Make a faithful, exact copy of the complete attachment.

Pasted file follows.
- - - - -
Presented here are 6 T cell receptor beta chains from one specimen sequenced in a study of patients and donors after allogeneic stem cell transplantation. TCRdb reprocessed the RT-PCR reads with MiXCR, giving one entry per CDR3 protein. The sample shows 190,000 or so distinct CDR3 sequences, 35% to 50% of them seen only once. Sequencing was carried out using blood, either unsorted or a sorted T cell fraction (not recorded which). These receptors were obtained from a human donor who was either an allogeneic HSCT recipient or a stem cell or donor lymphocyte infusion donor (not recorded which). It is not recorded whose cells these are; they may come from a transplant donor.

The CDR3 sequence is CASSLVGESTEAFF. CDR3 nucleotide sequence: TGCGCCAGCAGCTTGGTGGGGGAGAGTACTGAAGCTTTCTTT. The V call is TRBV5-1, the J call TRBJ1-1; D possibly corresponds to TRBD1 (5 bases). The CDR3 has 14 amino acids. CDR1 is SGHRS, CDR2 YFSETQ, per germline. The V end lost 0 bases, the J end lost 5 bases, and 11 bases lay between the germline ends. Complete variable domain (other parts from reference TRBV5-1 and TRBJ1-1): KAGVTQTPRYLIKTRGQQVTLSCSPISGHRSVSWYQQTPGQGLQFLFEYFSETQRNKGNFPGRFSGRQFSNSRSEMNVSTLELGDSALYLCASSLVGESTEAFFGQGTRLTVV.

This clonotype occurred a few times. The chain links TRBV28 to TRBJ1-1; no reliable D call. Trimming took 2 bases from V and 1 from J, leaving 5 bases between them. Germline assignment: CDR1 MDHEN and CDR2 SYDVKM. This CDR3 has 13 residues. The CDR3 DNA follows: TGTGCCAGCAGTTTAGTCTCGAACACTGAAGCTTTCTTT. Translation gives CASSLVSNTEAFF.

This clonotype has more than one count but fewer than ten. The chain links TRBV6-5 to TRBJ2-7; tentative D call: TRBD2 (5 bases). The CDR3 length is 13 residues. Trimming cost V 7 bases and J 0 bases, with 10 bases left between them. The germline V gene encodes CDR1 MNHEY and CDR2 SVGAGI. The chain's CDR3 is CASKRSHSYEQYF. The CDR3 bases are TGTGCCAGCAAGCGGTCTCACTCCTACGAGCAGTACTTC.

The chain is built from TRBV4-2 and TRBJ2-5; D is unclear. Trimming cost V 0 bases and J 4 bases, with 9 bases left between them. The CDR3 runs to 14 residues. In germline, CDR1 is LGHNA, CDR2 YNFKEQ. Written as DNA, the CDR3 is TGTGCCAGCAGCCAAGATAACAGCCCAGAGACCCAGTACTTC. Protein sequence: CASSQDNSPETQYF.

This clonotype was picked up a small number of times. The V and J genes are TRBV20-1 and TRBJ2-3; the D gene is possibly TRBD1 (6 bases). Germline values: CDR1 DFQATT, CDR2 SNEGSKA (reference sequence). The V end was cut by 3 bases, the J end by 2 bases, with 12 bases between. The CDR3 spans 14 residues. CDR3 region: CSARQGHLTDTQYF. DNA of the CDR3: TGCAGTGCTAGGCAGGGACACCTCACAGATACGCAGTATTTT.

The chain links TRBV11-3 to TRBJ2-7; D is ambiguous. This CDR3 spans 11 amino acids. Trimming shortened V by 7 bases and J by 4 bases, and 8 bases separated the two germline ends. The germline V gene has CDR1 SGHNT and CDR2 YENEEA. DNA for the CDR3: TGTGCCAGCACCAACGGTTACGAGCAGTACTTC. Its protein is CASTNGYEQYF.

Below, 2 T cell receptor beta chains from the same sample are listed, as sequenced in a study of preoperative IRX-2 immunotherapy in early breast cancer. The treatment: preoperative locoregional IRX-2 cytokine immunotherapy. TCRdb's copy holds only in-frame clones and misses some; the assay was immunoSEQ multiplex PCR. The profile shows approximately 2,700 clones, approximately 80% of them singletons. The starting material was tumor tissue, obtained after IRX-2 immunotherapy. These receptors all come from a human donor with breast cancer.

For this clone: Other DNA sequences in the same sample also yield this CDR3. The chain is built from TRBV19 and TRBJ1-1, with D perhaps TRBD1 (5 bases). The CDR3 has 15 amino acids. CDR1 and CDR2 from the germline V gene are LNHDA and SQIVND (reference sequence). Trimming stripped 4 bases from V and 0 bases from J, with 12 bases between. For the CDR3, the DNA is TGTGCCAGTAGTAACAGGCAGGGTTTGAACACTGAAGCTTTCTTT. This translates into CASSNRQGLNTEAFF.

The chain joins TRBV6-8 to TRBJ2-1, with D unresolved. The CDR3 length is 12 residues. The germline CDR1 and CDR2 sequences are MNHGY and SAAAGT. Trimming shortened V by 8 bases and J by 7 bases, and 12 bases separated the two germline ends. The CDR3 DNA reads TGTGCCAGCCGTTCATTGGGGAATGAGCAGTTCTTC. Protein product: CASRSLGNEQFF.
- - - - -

Presented here are 6 T cell receptor beta chains from one specimen sequenced in a study of patients and donors after allogeneic stem cell transplantation. TCRdb reprocessed the RT-PCR reads with MiXCR, giving one entry per CDR3 protein. The sample shows 190,000 or so distinct CDR3 sequences, 35% to 50% of them seen only once. Sequencing was carried out using blood, either unsorted or a sorted T cell fraction (not recorded which). These receptors were obtained from a human donor who was either an allogeneic HSCT recipient or a stem cell or donor lymphocyte infusion donor (not recorded which). It is not recorded whose cells these are; they may come from a transplant donor.

The CDR3 sequence is CASSLVGESTEAFF. CDR3 nucleotide sequence: TGCGCCAGCAGCTTGGTGGGGGAGAGTACTGAAGCTTTCTTT. The V call is TRBV5-1, the J call TRBJ1-1; D possibly corresponds to TRBD1 (5 bases). The CDR3 has 14 amino acids. CDR1 is SGHRS, CDR2 YFSETQ, per germline. The V end lost 0 bases, the J end lost 5 bases, and 11 bases lay between the germline ends. Complete variable domain (other parts from reference TRBV5-1 and TRBJ1-1): KAGVTQTPRYLIKTRGQQVTLSCSPISGHRSVSWYQQTPGQGLQFLFEYFSETQRNKGNFPGRFSGRQFSNSRSEMNVSTLELGDSALYLCASSLVGESTEAFFGQGTRLTVV.

This clonotype occurred a few times. The chain links TRBV28 to TRBJ1-1; no reliable D call. Trimming took 2 bases from V and 1 from J, leaving 5 bases between them. Germline assignment: CDR1 MDHEN and CDR2 SYDVKM. This CDR3 has 13 residues. The CDR3 DNA follows: TGTGCCAGCAGTTTAGTCTCGAACACTGAAGCTTTCTTT. Translation gives CASSLVSNTEAFF.

This clonotype has more than one count but fewer than ten. The chain links TRBV6-5 to TRBJ2-7; tentative D call: TRBD2 (5 bases). The CDR3 length is 13 residues. Trimming cost V 7 bases and J 0 bases, with 10 bases left between them. The germline V gene encodes CDR1 MNHEY and CDR2 SVGAGI. The chain's CDR3 is CASKRSHSYEQYF. The CDR3 bases are TGTGCCAGCAAGCGGTCTCACTCCTACGAGCAGTACTTC.

The chain is built from TRBV4-2 and TRBJ2-5; D is unclear. Trimming cost V 0 bases and J 4 bases, with 9 bases left between them. The CDR3 runs to 14 residues. In germline, CDR1 is LGHNA, CDR2 YNFKEQ. Written as DNA, the CDR3 is TGTGCCAGCAGCCAAGATAACAGCCCAGAGACCCAGTACTTC. Protein sequence: CASSQDNSPETQYF.

This clonotype was picked up a small number of times. The V and J genes are TRBV20-1 and TRBJ2-3; the D gene is possibly TRBD1 (6 bases). Germline values: CDR1 DFQATT, CDR2 SNEGSKA (reference sequence). The V end was cut by 3 bases, the J end by 2 bases, with 12 bases between. The CDR3 spans 14 residues. CDR3 region: CSARQGHLTDTQYF. DNA of the CDR3: TGCAGTGCTAGGCAGGGACACCTCACAGATACGCAGTATTTT.

The chain links TRBV11-3 to TRBJ2-7; D is ambiguous. This CDR3 spans 11 amino acids. Trimming shortened V by 7 bases and J by 4 bases, and 8 bases separated the two germline ends. The germline V gene has CDR1 SGHNT and CDR2 YENEEA. DNA for the CDR3: TGTGCCAGCACCAACGGTTACGAGCAGTACTTC. Its protein is CASTNGYEQYF.

Below, 2 T cell receptor beta chains from the same sample are listed, as sequenced in a study of preoperative IRX-2 immunotherapy in early breast cancer. The treatment: preoperative locoregional IRX-2 cytokine immunotherapy. TCRdb's copy holds only in-frame clones and misses some; the assay was immunoSEQ multiplex PCR. The profile shows approximately 2,700 clones, approximately 80% of them singletons. The starting material was tumor tissue, obtained after IRX-2 immunotherapy. These receptors all come from a human donor with breast cancer.

For this clone: Other DNA sequences in the same sample also yield this CDR3. The chain is built from TRBV19 and TRBJ1-1, with D perhaps TRBD1 (5 bases). The CDR3 has 15 amino acids. CDR1 and CDR2 from the germline V gene are LNHDA and SQIVND (reference sequence). Trimming stripped 4 bases from V and 0 bases from J, with 12 bases between. For the CDR3, the DNA is TGTGCCAGTAGTAACAGGCAGGGTTTGAACACTGAAGCTTTCTTT. This translates into CASSNRQGLNTEAFF.

The chain joins TRBV6-8 to TRBJ2-1, with D unresolved. The CDR3 length is 12 residues. The germline CDR1 and CDR2 sequences are MNHGY and SAAAGT. Trimming shortened V by 8 bases and J by 7 bases, and 12 bases separated the two germline ends. The CDR3 DNA reads TGTGCCAGCCGTTCATTGGGGAATGAGCAGTTCTTC. Protein product: CASRSLGNEQFF.